Of all the invisible lines that run through the planet, the Meridian, O degrees longitude, is one of the most important, as it sets time, which runs east-west. Perhaps it’s too obvious to say, but I’m going to say it anyway. If you live in London, the time on your clock is the same in Togo, West Africa, but moving east, it is hours ahead and moving west hours behind. The line runs through the East End and is marked with a gorgeous piece of street art in Poplar that I had never previously noticed, despite having walked through every street in the East End many times.
But why does this vital geographical feature run through London at all and not say, Atlanta? It’s all down to John Harrison, an 18th century scientist who invented the means of finding the time at sea. He operated out of Greenwich Observatory in South-East London. When technology improved the next century with the railway and the telegraph, and it was now incumbent on world leaders to set time internationally, London argued for the Meridian line to go through Greenwich and from there north to the North Pole and round the other side to the South Pole and back to Greenwich. At a conference in Washington in 1884 there was general agreement on choosing London, apart from the French who wanted Paris. A compromise was reached: It would be London as long as the British immediately agreed to adopt the metric system, something which more than a hundred years later they have failed to do.
Suffragettes’ Meeting Place
East London played a leading role in the lengthy battle to secure women the vote in general elections in Britain. This was because the leading activist in the campaign, not Emmeline Pankhurst, but her daughter Sylvia, was based in the East End around the time of the Great War.
Frustrated at the lack of success in the campaign in her native Manchester, Sylvia moved to Bow, rented a bakery (since demolished) and painted “VOTES FOR WOMEN” on the fascia. People threw fish-heads and bits of rolled-up newspaper soaked in urine at her. It didn’t put her off. Next up: direct action. The Suffragettes organised a meeting for Valentine’s Day 1913. When it ended, supporters marched to the local bank and police station, and smashed the windows. They wanted publicity in the papers. Sylvia Pankhurst and her American assistant, Zelie Emerson, were arrested.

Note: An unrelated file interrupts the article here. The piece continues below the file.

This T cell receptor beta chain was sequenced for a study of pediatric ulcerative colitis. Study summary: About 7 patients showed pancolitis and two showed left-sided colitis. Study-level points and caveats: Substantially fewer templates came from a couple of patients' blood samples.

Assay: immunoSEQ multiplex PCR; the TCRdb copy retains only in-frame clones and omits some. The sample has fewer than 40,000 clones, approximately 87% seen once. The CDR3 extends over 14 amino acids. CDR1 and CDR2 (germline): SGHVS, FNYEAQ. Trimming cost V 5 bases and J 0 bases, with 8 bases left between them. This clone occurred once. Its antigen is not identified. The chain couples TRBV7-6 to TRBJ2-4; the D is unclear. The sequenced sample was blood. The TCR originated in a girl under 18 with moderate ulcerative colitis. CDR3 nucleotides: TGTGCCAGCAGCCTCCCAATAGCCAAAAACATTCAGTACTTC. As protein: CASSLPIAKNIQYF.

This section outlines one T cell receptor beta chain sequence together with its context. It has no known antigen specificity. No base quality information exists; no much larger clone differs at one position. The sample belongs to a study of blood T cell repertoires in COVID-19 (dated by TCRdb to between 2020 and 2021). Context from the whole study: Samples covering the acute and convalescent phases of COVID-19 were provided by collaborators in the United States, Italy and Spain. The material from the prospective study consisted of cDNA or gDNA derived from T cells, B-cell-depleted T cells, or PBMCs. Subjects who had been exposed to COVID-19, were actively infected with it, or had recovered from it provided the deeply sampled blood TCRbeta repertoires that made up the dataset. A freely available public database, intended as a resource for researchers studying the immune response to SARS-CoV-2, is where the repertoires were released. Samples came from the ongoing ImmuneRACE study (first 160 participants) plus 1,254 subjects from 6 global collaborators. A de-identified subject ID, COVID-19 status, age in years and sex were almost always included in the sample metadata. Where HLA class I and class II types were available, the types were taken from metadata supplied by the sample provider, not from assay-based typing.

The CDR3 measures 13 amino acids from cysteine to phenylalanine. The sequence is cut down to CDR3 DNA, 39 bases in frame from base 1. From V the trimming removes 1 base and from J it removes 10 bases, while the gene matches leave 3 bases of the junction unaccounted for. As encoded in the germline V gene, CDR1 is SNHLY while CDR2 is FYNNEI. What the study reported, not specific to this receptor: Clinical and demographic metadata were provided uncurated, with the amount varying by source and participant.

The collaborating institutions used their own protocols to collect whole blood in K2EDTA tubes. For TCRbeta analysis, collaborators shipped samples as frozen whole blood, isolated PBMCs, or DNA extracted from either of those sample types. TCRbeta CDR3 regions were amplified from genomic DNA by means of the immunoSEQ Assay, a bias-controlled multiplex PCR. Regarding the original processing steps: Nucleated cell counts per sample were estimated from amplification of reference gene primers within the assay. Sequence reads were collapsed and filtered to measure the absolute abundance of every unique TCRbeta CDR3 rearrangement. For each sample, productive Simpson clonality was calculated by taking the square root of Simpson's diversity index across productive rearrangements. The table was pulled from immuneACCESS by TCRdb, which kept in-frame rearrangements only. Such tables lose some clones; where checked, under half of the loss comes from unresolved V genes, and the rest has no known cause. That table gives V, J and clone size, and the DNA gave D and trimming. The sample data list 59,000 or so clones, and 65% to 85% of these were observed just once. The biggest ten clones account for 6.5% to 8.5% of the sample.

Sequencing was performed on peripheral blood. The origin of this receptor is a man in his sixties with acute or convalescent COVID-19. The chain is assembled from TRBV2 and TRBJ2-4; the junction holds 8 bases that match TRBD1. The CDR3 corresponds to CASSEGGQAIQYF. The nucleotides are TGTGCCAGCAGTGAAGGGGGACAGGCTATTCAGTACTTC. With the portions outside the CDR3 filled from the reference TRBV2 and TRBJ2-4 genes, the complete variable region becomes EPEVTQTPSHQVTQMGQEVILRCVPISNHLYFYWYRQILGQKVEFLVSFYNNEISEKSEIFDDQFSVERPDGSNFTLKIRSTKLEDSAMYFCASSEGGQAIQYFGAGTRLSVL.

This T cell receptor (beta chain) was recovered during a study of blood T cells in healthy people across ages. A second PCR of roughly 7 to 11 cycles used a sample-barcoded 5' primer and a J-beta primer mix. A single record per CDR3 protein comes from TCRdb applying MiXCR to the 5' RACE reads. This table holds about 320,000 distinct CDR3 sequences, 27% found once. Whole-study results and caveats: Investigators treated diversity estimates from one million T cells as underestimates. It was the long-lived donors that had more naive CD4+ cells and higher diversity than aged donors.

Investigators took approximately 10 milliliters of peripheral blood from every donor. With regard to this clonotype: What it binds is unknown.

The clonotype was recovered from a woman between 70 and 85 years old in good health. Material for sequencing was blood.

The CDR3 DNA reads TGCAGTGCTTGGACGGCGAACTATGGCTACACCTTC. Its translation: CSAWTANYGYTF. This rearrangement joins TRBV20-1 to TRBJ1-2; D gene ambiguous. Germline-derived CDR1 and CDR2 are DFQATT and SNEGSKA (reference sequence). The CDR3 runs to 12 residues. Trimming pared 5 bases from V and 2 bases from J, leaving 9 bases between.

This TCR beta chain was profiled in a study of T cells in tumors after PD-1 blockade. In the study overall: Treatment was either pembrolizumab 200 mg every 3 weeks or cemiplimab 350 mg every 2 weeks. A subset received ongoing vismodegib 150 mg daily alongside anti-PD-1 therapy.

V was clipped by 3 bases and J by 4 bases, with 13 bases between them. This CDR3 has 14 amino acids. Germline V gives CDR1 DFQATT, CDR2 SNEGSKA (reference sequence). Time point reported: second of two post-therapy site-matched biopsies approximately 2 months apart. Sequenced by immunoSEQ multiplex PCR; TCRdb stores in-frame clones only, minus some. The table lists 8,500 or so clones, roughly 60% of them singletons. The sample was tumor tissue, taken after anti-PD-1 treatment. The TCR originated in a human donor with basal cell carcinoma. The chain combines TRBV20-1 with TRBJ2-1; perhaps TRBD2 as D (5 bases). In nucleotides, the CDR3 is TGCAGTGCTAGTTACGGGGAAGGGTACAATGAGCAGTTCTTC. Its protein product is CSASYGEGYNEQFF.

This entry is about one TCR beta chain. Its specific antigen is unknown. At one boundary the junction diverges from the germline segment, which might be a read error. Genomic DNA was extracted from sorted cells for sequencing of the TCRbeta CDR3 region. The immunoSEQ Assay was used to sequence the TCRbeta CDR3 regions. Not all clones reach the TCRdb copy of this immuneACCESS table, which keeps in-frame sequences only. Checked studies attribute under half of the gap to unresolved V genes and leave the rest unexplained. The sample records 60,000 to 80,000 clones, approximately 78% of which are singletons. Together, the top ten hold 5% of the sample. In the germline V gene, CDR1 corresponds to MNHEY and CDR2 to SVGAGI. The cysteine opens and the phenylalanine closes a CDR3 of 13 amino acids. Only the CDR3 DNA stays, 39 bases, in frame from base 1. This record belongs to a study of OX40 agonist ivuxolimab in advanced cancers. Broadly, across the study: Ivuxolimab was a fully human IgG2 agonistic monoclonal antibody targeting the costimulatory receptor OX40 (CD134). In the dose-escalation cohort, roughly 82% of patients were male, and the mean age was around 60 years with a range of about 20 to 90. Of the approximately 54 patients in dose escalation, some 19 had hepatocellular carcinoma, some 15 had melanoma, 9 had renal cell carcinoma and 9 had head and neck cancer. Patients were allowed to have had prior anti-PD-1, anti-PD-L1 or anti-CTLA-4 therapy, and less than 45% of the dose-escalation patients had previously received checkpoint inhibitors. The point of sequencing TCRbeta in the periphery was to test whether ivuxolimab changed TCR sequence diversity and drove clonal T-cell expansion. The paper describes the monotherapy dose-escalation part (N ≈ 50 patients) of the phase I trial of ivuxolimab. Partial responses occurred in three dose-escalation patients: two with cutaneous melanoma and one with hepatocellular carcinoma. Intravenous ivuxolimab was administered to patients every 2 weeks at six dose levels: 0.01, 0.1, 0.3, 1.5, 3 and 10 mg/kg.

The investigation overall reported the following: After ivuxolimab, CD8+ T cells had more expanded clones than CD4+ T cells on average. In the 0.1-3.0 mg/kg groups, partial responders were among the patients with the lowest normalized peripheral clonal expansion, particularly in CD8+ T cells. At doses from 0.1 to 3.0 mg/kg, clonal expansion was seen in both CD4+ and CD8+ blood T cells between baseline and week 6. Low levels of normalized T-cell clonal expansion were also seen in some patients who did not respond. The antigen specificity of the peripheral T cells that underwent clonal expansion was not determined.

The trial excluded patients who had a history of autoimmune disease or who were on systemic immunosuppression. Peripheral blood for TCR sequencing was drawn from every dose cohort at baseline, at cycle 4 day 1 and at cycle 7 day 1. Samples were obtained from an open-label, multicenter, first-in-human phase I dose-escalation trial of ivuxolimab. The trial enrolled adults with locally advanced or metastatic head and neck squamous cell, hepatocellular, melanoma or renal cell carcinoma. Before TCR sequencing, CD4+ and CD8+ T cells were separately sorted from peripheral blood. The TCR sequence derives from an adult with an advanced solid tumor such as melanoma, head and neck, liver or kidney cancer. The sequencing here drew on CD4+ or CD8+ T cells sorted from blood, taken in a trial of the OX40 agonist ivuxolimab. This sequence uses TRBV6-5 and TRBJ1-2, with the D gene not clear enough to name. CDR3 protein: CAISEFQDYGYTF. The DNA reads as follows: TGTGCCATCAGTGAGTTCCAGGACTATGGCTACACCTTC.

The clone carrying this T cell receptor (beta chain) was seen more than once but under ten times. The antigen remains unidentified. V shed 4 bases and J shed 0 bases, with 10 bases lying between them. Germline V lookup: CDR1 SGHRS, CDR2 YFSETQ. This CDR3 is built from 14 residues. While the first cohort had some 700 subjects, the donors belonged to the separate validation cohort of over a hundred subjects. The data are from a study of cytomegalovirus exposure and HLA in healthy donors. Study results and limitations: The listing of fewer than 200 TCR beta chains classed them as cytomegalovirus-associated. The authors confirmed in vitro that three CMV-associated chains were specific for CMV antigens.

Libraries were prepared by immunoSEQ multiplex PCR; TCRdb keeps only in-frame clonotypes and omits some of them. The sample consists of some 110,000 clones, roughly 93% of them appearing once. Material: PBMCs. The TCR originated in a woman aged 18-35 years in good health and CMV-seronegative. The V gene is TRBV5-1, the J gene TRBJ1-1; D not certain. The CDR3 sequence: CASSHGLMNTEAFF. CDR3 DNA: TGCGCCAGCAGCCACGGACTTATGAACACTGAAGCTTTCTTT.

In the run-up to the outbreak of War in August 1914, Sylvia Pankhurst was arrested eight times. In jail, she would go on hunger strike until her dangerous condition meant she had to be released on compassionate grounds. Once she had recovered, she could be re-arrested due to a new law passed by the Liberal government derided as the “Cat and Mouse Act”. Sylvia mocked it in her own way. Released, she organised a public meeting at Bromley Public Hall, East London, in 1914. Police were massed at the back. As soon as she started speaking, they stormed towards the stage as supporters shouted “Run, Sylvia, run!” She was out the back quicker than the cops and off in a hay cart to Epping Forest.
Tayyab’s Curry House
I’m not sure who came out with the line “Love me tandoor” to signal the chapter for this legendary curry house – me, the photographer, Ros the editor, or the food critic Jay Rayner – but it fits perfectly. Curry eating in England is a religion, but finding quality curry houses is not easy. In the East End, the most famous street is Brick Lane, which is lined with curry restaurants, and they’re nearly all dreadful. The waiters stand outside, imploring you to go into theirs, which they must surely realise is so annoying; patrons want to study the menu in peace. Well, stay away from Brick Lane and eat where the locals eat: Tayyab’s. It’s more than a curry house. It’s an addictive way of life. Which is why the queues stretch along the street near the massive East London Mosque. But the queues move fast. Back to Jay Rayner. He once explained there are two things worth eating here – all of its meat and all of its breads. That’s true.
Ed Glinert is a Manchester tour guide & historian,www.newmanchesterwalks.com and author with 32 years experience as a journalist (founder City Life, production editor Mojo, 10 years with Private Eye).
Photographs by Marc Zakian